Zero-valent sulfur has been proposed as a metabolic intermediate in the AOM symbiosis (Milucka et al., 2012). We used microcosm experiments to investigate the effect of zero-valent sulfur on ANME activity. An inhibitory effect of zero-valent sulfur in the forms of polythionate and polysulfide at concentrations of 1.0 and 0.25 mM, respectively, was observed on methane oxidation (Figure 5B). Following thermodynamic predictions by Milucka et al. (2012), product inhibition on methane oxidation by zero-valent sulfur should only occur at much higher concentrations (ΔG’ = 0 when [HS2-] = 6193 M), assuming ANME directly coupled methane oxidation to dissimilatory sulfate reduction producing zero-valent sulfur in the form of disulfide. The effect of zero-valent sulfur on AOM measured in our experiments is therefore unlikely due to product inhibition but an alternative toxic mechanism unknown at the moment. M. burtonii, a closely related methanogenic archaeon to ANME-2, also stopped growing upon addition of 1 mM polysulfide (Supplementary Figure 2), supporting that zero-valent sulfur is toxic to this phylogenetic group rather than specifically to ANME. Furthermore, we could not enrich for the partner SRB in methane seep microcosms amended with polythionate or polysulfide (Supplementary Figure 6). This similar finding has been reported previously (Wegener et al., 2016). Combined, these results indicate that zero-valent sulfur is unlikely a metabolic intermediate in the AOM symbiosis.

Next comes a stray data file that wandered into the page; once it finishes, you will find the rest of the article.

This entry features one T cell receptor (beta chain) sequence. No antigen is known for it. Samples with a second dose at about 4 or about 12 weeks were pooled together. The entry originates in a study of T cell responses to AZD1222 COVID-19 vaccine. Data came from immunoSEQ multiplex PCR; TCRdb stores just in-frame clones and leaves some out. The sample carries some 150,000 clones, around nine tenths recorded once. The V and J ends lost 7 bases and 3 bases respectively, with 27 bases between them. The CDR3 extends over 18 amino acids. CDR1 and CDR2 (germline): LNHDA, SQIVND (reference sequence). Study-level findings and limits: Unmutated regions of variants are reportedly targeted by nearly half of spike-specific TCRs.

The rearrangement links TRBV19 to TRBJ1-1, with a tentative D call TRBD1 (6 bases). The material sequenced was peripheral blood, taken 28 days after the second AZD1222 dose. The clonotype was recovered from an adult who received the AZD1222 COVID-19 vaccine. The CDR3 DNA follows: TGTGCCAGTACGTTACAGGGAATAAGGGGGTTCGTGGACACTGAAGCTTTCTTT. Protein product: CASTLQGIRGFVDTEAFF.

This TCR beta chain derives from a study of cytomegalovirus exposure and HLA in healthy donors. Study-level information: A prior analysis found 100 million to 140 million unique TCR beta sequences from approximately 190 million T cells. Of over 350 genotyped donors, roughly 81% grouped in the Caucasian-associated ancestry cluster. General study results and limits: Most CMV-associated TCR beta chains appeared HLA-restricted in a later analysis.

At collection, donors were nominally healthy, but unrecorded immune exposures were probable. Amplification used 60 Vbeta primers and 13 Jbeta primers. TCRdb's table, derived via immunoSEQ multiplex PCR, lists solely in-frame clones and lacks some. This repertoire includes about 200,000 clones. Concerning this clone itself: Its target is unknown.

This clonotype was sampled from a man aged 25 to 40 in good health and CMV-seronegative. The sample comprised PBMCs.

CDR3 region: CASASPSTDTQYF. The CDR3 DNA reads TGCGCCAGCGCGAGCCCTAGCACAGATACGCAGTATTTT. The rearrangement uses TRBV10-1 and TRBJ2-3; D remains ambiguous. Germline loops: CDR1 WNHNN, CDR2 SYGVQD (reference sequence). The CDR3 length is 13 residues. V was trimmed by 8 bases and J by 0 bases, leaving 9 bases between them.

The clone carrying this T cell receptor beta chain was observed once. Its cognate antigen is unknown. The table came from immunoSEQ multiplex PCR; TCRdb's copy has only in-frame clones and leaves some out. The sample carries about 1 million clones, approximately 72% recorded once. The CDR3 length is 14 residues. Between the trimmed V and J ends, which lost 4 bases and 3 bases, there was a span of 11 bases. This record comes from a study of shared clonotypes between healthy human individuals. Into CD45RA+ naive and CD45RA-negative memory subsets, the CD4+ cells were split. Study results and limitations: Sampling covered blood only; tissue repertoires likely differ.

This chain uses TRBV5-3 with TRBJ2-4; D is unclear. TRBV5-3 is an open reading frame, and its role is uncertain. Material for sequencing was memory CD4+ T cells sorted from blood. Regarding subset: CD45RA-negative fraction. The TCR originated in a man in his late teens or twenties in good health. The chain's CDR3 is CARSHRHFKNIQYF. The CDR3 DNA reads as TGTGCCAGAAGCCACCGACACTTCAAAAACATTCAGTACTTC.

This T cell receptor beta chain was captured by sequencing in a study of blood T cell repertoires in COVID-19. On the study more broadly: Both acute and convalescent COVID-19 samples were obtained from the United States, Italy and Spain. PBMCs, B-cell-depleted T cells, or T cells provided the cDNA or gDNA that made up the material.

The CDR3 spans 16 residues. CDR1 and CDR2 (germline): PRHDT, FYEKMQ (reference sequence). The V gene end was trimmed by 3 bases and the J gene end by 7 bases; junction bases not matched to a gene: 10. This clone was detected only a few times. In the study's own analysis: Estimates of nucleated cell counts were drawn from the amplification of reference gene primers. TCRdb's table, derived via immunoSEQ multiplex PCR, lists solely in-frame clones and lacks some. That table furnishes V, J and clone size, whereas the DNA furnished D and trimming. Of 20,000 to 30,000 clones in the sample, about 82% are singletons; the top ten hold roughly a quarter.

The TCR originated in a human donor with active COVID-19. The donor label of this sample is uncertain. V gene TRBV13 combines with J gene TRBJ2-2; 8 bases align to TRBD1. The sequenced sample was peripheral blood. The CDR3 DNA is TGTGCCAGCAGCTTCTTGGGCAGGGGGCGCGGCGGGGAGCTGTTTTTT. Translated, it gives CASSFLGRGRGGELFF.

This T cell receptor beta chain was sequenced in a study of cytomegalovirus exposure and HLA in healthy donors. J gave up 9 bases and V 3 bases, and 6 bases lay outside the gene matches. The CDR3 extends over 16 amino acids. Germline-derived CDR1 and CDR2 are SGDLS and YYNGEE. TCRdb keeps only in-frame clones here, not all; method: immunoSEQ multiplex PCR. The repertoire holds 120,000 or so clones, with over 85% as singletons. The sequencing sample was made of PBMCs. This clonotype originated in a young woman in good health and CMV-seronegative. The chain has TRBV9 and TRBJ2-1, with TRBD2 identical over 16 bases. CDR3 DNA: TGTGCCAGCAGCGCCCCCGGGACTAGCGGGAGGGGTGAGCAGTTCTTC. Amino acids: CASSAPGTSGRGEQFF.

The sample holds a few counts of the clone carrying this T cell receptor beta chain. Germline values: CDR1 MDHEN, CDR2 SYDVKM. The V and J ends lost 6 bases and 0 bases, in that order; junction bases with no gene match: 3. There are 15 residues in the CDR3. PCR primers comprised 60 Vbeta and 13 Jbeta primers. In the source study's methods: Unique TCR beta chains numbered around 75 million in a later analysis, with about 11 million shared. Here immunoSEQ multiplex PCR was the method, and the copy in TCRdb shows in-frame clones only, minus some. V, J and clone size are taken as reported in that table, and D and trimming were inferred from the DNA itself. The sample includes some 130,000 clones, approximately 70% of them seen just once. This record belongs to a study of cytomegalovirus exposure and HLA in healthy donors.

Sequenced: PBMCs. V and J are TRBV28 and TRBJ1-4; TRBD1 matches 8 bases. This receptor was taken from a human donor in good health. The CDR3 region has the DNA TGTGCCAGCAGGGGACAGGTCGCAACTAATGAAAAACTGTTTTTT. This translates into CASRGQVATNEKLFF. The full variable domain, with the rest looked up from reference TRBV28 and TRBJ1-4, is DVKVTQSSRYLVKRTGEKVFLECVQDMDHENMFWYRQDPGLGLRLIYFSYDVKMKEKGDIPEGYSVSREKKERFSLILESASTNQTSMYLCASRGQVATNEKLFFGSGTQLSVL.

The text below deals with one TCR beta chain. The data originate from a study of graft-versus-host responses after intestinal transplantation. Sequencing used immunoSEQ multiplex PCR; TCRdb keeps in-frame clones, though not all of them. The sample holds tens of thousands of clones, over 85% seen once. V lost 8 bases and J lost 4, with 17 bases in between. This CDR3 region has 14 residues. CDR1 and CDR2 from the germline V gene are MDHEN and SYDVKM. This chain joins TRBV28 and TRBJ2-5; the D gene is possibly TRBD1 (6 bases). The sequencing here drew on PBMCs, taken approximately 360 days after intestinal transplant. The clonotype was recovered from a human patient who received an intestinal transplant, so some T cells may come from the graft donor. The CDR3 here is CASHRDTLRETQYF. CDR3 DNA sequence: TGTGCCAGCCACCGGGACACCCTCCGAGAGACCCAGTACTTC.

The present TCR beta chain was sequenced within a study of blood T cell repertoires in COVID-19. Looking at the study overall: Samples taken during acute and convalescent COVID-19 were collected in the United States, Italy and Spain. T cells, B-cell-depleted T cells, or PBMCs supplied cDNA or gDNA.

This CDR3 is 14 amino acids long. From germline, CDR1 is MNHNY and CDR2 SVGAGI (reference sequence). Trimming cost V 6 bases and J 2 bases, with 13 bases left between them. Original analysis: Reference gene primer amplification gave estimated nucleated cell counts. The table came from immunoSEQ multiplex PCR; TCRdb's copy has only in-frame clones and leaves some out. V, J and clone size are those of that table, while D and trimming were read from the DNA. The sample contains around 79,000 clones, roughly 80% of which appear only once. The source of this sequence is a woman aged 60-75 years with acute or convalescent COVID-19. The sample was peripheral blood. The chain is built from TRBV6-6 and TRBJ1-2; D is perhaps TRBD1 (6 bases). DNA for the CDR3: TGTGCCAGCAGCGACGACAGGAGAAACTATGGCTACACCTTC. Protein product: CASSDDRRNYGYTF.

Ecological Relevance of Assimilatory Sulfate Reduction Genes in ANME